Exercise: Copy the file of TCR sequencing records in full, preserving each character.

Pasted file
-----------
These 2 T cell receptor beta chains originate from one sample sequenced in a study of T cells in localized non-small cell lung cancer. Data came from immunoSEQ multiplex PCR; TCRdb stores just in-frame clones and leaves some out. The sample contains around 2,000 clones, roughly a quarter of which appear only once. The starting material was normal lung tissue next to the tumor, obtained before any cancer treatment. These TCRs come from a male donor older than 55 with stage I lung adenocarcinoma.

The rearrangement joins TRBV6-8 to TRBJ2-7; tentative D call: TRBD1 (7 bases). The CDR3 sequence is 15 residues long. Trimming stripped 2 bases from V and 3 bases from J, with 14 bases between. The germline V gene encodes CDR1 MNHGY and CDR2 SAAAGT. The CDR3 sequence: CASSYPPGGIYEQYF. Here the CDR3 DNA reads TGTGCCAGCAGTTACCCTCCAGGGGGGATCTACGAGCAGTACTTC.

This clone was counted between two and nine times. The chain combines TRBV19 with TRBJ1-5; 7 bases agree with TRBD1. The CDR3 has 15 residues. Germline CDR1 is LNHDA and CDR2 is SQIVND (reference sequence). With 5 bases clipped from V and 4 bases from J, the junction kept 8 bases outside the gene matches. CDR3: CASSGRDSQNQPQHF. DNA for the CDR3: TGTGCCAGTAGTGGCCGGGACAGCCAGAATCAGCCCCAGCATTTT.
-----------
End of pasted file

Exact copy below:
These 2 T cell receptor beta chains originate from one sample sequenced in a study of T cells in localized non-small cell lung cancer. Data came from immunoSEQ multiplex PCR; TCRdb stores just in-frame clones and leaves some out. The sample contains around 2,000 clones, roughly a quarter of which appear only once. The starting material was normal lung tissue next to the tumor, obtained before any cancer treatment. These TCRs come from a male donor older than 55 with stage I lung adenocarcinoma.

The rearrangement joins TRBV6-8 to TRBJ2-7; tentative D call: TRBD1 (7 bases). The CDR3 sequence is 15 residues long. Trimming stripped 2 bases from V and 3 bases from J, with 14 bases between. The germline V gene encodes CDR1 MNHGY and CDR2 SAAAGT. The CDR3 sequence: CASSYPPGGIYEQYF. Here the CDR3 DNA reads TGTGCCAGCAGTTACCCTCCAGGGGGGATCTACGAGCAGTACTTC.

This clone was counted between two and nine times. The chain combines TRBV19 with TRBJ1-5; 7 bases agree with TRBD1. The CDR3 has 15 residues. Germline CDR1 is LNHDA and CDR2 is SQIVND (reference sequence). With 5 bases clipped from V and 4 bases from J, the junction kept 8 bases outside the gene matches. CDR3: CASSGRDSQNQPQHF. DNA for the CDR3: TGTGCCAGTAGTGGCCGGGACAGCCAGAATCAGCCCCAGCATTTT.